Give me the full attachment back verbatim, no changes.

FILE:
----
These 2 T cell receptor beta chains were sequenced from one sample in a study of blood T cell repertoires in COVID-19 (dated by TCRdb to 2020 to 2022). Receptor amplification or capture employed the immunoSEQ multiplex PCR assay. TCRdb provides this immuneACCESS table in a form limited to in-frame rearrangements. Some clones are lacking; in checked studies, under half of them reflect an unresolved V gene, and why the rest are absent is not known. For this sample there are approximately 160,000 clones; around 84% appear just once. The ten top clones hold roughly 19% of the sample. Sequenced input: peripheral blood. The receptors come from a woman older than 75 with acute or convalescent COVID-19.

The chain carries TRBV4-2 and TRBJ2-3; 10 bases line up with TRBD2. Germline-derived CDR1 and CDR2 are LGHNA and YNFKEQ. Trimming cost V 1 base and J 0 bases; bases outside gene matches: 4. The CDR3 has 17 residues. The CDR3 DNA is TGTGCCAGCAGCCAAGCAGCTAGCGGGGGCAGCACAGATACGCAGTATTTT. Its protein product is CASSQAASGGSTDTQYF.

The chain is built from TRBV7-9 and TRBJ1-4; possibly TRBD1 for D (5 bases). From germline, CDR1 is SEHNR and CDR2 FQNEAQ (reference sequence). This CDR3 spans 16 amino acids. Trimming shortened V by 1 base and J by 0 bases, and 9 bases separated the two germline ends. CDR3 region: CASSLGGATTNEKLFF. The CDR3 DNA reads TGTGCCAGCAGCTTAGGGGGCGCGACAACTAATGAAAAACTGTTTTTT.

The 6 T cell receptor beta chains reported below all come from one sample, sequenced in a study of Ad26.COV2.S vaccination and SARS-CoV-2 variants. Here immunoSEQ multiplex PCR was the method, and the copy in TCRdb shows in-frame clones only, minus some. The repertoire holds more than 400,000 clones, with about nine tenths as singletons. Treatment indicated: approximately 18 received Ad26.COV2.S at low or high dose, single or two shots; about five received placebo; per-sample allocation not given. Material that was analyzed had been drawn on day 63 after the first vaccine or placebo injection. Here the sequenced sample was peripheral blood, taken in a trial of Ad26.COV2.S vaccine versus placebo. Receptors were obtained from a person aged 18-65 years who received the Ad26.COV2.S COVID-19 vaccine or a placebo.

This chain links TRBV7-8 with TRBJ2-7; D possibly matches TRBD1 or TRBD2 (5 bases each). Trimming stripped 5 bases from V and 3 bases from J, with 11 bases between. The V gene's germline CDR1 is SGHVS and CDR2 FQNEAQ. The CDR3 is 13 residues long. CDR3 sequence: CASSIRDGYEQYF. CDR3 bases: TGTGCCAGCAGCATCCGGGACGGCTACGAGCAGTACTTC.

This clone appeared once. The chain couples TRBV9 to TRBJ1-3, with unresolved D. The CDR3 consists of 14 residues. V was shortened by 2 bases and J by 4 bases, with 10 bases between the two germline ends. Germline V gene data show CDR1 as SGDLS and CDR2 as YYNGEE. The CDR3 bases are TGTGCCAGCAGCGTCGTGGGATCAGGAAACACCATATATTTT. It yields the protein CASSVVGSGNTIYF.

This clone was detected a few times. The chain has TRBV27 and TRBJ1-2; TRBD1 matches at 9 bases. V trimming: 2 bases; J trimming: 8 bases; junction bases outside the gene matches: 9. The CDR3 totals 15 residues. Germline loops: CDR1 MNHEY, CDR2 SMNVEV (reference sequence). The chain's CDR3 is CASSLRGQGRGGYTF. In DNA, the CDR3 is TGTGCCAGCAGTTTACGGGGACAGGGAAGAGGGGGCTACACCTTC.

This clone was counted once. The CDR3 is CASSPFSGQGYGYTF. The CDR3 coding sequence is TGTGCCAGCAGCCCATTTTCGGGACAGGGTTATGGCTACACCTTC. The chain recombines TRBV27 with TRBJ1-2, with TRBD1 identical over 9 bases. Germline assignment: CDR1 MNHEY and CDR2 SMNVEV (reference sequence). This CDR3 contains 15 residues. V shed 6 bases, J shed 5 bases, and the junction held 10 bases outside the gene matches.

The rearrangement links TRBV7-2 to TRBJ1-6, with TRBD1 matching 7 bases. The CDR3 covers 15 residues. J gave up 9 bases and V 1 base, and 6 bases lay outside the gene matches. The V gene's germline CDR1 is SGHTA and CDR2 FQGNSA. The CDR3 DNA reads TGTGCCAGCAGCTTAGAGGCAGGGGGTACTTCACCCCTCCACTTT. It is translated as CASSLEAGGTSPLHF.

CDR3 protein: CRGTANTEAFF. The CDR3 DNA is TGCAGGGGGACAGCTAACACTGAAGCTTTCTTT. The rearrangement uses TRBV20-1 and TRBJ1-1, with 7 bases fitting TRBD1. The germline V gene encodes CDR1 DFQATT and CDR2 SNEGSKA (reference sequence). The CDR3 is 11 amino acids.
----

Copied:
These 2 T cell receptor beta chains were sequenced from one sample in a study of blood T cell repertoires in COVID-19 (dated by TCRdb to 2020 to 2022). Receptor amplification or capture employed the immunoSEQ multiplex PCR assay. TCRdb provides this immuneACCESS table in a form limited to in-frame rearrangements. Some clones are lacking; in checked studies, under half of them reflect an unresolved V gene, and why the rest are absent is not known. For this sample there are approximately 160,000 clones; around 84% appear just once. The ten top clones hold roughly 19% of the sample. Sequenced input: peripheral blood. The receptors come from a woman older than 75 with acute or convalescent COVID-19.

The chain carries TRBV4-2 and TRBJ2-3; 10 bases line up with TRBD2. Germline-derived CDR1 and CDR2 are LGHNA and YNFKEQ. Trimming cost V 1 base and J 0 bases; bases outside gene matches: 4. The CDR3 has 17 residues. The CDR3 DNA is TGTGCCAGCAGCCAAGCAGCTAGCGGGGGCAGCACAGATACGCAGTATTTT. Its protein product is CASSQAASGGSTDTQYF.

The chain is built from TRBV7-9 and TRBJ1-4; possibly TRBD1 for D (5 bases). From germline, CDR1 is SEHNR and CDR2 FQNEAQ (reference sequence). This CDR3 spans 16 amino acids. Trimming shortened V by 1 base and J by 0 bases, and 9 bases separated the two germline ends. CDR3 region: CASSLGGATTNEKLFF. The CDR3 DNA reads TGTGCCAGCAGCTTAGGGGGCGCGACAACTAATGAAAAACTGTTTTTT.

The 6 T cell receptor beta chains reported below all come from one sample, sequenced in a study of Ad26.COV2.S vaccination and SARS-CoV-2 variants. Here immunoSEQ multiplex PCR was the method, and the copy in TCRdb shows in-frame clones only, minus some. The repertoire holds more than 400,000 clones, with about nine tenths as singletons. Treatment indicated: approximately 18 received Ad26.COV2.S at low or high dose, single or two shots; about five received placebo; per-sample allocation not given. Material that was analyzed had been drawn on day 63 after the first vaccine or placebo injection. Here the sequenced sample was peripheral blood, taken in a trial of Ad26.COV2.S vaccine versus placebo. Receptors were obtained from a person aged 18-65 years who received the Ad26.COV2.S COVID-19 vaccine or a placebo.

This chain links TRBV7-8 with TRBJ2-7; D possibly matches TRBD1 or TRBD2 (5 bases each). Trimming stripped 5 bases from V and 3 bases from J, with 11 bases between. The V gene's germline CDR1 is SGHVS and CDR2 FQNEAQ. The CDR3 is 13 residues long. CDR3 sequence: CASSIRDGYEQYF. CDR3 bases: TGTGCCAGCAGCATCCGGGACGGCTACGAGCAGTACTTC.

This clone appeared once. The chain couples TRBV9 to TRBJ1-3, with unresolved D. The CDR3 consists of 14 residues. V was shortened by 2 bases and J by 4 bases, with 10 bases between the two germline ends. Germline V gene data show CDR1 as SGDLS and CDR2 as YYNGEE. The CDR3 bases are TGTGCCAGCAGCGTCGTGGGATCAGGAAACACCATATATTTT. It yields the protein CASSVVGSGNTIYF.

This clone was detected a few times. The chain has TRBV27 and TRBJ1-2; TRBD1 matches at 9 bases. V trimming: 2 bases; J trimming: 8 bases; junction bases outside the gene matches: 9. The CDR3 totals 15 residues. Germline loops: CDR1 MNHEY, CDR2 SMNVEV (reference sequence). The chain's CDR3 is CASSLRGQGRGGYTF. In DNA, the CDR3 is TGTGCCAGCAGTTTACGGGGACAGGGAAGAGGGGGCTACACCTTC.

This clone was counted once. The CDR3 is CASSPFSGQGYGYTF. The CDR3 coding sequence is TGTGCCAGCAGCCCATTTTCGGGACAGGGTTATGGCTACACCTTC. The chain recombines TRBV27 with TRBJ1-2, with TRBD1 identical over 9 bases. Germline assignment: CDR1 MNHEY and CDR2 SMNVEV (reference sequence). This CDR3 contains 15 residues. V shed 6 bases, J shed 5 bases, and the junction held 10 bases outside the gene matches.

The rearrangement links TRBV7-2 to TRBJ1-6, with TRBD1 matching 7 bases. The CDR3 covers 15 residues. J gave up 9 bases and V 1 base, and 6 bases lay outside the gene matches. The V gene's germline CDR1 is SGHTA and CDR2 FQGNSA. The CDR3 DNA reads TGTGCCAGCAGCTTAGAGGCAGGGGGTACTTCACCCCTCCACTTT. It is translated as CASSLEAGGTSPLHF.

CDR3 protein: CRGTANTEAFF. The CDR3 DNA is TGCAGGGGGACAGCTAACACTGAAGCTTTCTTT. The rearrangement uses TRBV20-1 and TRBJ1-1, with 7 bases fitting TRBD1. The germline V gene encodes CDR1 DFQATT and CDR2 SNEGSKA (reference sequence). The CDR3 is 11 amino acids.